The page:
St. Francis didn't even say that: Evangelization means more than a silent witness

Catholics get skittish when they hear talk about evangelization. The combination of confusion and fear is a powerful one. It prevents many Catholic men and women from talking openly about their faith with those who don’t share it and letting their “light so shine before men” (Mt 5:16). It prevents even more Catholics from inviting others to learn more about the faith or challenging people to think more deeply about questions of belief.

Plenty of Catholics will deny that of course. They’ll say they do bear witness to Christ … just not with words. Rather, they claim, they bear witness with their lives, heeding St. Francis’ advice to “Preach the Gospel always. When necessary, use words.”

There are, however, a couple of problems with that line of thinking, starting with this: The saying is a medieval urban legend. If you talk to scholars of Francis’ life and work, like the ones I work with at Franciscan University, they’ll all tell you the same thing: not a single historical account exists of him saying those words. He certainly lived that way. It captures something of his approach to preaching the Gospel — but not all of his approach. And the words still aren’t his.

That’s not to say that witness isn’t important. It is. It’s incredibly important. “Faith by itself, if it has no works, is dead” (Jas 2:17). People need to see us living the faith we proclaim. It’s what makes our words credible. It is, in many ways, the heart of evangelization — new or otherwise.

The importance of witness, however, doesn’t give us license to dispense with words. Words matter too. They’re essential. And the reason they’re essential is because none of us are so truly and clearly living the Good News that the witness of our lives is sufficient for bringing people to faith.

As I tell folks when they use this excuse on me, “If you really think your witness is sufficient, that words aren’t necessary, go talk to your sister or your spouse and ask them if the witness of your life is so powerful, so moving and complete, that they can just look at you and know everything they could ever possibly need to know about God, Jesus Christ, and the Church, about sin and grace, sanctification, and salvation. Can people see it all in how you live every minute of every day? Could a complete biography of your life replace the Gospels? Or is something, at least occasionally, lacking?”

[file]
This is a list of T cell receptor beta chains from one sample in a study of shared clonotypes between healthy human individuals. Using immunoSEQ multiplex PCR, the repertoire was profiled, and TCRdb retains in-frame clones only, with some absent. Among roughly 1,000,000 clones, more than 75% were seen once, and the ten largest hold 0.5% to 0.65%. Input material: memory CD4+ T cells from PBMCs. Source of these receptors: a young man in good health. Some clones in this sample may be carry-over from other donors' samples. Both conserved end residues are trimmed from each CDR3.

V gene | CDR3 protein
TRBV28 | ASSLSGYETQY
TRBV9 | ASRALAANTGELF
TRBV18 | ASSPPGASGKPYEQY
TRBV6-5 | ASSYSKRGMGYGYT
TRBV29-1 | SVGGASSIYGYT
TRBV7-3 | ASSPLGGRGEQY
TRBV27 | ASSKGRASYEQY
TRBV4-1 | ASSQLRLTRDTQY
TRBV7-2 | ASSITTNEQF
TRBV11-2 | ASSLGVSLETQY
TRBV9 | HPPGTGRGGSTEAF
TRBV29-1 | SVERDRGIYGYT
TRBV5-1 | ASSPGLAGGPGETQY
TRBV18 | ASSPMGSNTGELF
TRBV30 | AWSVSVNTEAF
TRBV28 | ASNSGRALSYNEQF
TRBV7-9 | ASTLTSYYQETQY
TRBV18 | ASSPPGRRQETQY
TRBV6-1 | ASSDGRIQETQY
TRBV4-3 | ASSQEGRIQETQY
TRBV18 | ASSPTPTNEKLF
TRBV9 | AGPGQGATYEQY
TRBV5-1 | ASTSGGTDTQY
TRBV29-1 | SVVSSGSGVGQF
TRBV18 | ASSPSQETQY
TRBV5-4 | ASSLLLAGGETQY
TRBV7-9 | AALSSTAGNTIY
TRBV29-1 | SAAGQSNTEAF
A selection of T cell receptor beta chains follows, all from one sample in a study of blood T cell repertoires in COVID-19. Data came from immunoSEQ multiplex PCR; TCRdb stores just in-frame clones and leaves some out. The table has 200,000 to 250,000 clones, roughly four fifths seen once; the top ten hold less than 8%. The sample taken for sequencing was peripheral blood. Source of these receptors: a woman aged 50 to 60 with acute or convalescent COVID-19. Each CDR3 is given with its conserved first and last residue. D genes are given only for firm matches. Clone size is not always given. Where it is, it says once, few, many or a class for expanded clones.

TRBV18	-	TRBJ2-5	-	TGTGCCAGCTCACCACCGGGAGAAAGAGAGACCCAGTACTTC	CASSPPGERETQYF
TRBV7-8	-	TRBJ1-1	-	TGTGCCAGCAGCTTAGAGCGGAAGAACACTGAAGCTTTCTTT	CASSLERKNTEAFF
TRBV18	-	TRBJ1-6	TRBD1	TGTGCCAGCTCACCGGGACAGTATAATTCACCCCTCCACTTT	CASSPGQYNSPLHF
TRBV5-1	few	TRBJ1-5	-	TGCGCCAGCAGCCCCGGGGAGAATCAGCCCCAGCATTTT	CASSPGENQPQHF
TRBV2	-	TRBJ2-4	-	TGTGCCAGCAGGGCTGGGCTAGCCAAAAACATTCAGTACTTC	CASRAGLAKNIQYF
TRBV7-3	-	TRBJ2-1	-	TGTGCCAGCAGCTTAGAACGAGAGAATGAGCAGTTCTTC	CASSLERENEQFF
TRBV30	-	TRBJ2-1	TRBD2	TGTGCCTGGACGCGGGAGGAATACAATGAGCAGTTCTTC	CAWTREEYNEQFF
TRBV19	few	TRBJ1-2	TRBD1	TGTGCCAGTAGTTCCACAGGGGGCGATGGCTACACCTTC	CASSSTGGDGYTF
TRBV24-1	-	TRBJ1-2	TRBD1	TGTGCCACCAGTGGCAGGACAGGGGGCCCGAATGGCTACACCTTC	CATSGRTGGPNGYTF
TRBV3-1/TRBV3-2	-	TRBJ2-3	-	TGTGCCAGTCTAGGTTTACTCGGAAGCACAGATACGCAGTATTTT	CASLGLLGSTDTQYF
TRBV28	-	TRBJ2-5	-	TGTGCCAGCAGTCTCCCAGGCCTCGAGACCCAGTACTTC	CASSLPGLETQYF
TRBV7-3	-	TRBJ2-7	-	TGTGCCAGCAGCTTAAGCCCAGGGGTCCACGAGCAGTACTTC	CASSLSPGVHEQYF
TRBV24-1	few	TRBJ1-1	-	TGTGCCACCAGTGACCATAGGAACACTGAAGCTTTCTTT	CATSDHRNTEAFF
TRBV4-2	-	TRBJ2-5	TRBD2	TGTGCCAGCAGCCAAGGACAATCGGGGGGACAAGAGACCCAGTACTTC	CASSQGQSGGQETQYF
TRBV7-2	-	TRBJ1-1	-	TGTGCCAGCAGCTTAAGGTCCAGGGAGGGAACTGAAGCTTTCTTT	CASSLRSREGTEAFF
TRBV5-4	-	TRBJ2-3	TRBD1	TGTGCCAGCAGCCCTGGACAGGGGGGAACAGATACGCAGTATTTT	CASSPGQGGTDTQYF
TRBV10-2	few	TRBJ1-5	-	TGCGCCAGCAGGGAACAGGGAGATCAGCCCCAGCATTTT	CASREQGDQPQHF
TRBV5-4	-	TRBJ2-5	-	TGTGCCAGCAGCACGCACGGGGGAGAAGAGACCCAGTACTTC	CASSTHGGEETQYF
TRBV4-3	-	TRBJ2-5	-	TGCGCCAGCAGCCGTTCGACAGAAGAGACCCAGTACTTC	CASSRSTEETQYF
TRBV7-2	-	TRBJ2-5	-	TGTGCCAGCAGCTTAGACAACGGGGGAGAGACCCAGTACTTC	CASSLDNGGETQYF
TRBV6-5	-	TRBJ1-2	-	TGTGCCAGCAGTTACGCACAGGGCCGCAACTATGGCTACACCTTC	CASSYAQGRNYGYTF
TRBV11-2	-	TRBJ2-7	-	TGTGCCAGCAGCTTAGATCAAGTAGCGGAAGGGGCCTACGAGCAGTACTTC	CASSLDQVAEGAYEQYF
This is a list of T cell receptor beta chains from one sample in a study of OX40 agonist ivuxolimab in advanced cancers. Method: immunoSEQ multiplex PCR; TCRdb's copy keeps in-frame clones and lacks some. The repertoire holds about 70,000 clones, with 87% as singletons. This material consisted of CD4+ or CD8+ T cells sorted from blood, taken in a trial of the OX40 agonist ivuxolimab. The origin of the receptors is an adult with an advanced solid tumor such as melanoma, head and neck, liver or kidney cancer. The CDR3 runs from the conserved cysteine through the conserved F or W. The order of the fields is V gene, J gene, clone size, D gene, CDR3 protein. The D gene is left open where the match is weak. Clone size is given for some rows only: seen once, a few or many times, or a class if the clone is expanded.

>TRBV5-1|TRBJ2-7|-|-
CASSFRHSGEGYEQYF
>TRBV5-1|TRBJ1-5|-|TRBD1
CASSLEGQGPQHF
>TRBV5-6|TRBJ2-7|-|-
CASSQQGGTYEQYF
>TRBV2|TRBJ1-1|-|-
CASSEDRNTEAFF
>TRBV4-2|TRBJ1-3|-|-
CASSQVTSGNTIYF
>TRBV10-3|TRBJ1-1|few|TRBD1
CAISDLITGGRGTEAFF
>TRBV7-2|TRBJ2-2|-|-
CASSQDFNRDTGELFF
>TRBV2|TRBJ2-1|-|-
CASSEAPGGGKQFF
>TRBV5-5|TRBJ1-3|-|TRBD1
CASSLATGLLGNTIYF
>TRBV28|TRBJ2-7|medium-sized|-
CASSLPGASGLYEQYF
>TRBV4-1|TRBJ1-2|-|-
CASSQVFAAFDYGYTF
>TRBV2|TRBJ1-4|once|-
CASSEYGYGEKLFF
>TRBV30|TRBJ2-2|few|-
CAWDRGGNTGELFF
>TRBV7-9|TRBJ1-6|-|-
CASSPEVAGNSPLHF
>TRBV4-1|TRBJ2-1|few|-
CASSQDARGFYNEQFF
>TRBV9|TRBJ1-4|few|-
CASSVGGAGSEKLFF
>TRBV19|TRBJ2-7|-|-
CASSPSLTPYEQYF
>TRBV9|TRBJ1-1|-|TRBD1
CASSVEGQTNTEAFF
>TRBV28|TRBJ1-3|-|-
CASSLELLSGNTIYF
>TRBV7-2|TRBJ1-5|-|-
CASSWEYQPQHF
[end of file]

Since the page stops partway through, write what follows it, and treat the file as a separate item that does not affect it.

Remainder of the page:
The answer, obviously, is that something is lacking. A whole lot of somethings are lacking — from my witness, your witness, and the witness of every fallen human being in this world. Even the holiest saints the Church has produced, St. Francis included, needed to use words to lead people to Christ.

 

The Second Vatican Council’s Decree on the Apostolate of the Laity (Apostolicam Actuositatem) acknowledged the importance of bearing witness to Christ with our lives, noting that such a witness has “the power to draw men to belief and o God.”

But it then goes on to say: However, [the lay apostolate] does not consist only in the witness of one’s way of life; a true apostle looks for opportunities to announce Christ by words addressed either to non-believers with a view to leading them to faith, or to the faithful with a view to instructing, strengthening, and encouraging them to a more fervent life. “For the charity of Christ impels us” (2 Cor 5:14). The words of the Apostle should echo in all hearts, “Woe to me if I do not preach the Gospel.” (n. 6) Again, both words and witness are essential. They work together. They complete each other, making our apostolate effective and whole. The Church doesn’t give us the option of picking one over the other. Nor does she give us the option of letting our preference for one mode of evangelization be our excuse for neglecting the other mode.

Instead, she calls us to overcome our reluctance to evangelize and to do it in word and deed. Not just for the sake of others, but for our own sake as well.

Dr. Scott Hahn holds the Fr. Michael Scanlan Chair of Biblical Theology and the New Evangelization at Franciscan University of Steubenville, where he has taught since 1990, and is the founder and president of the St. Paul Center for Biblical Theology.

This is an excerpt from "Evangelizing Catholics: A Mission Manual for the New Evangelization."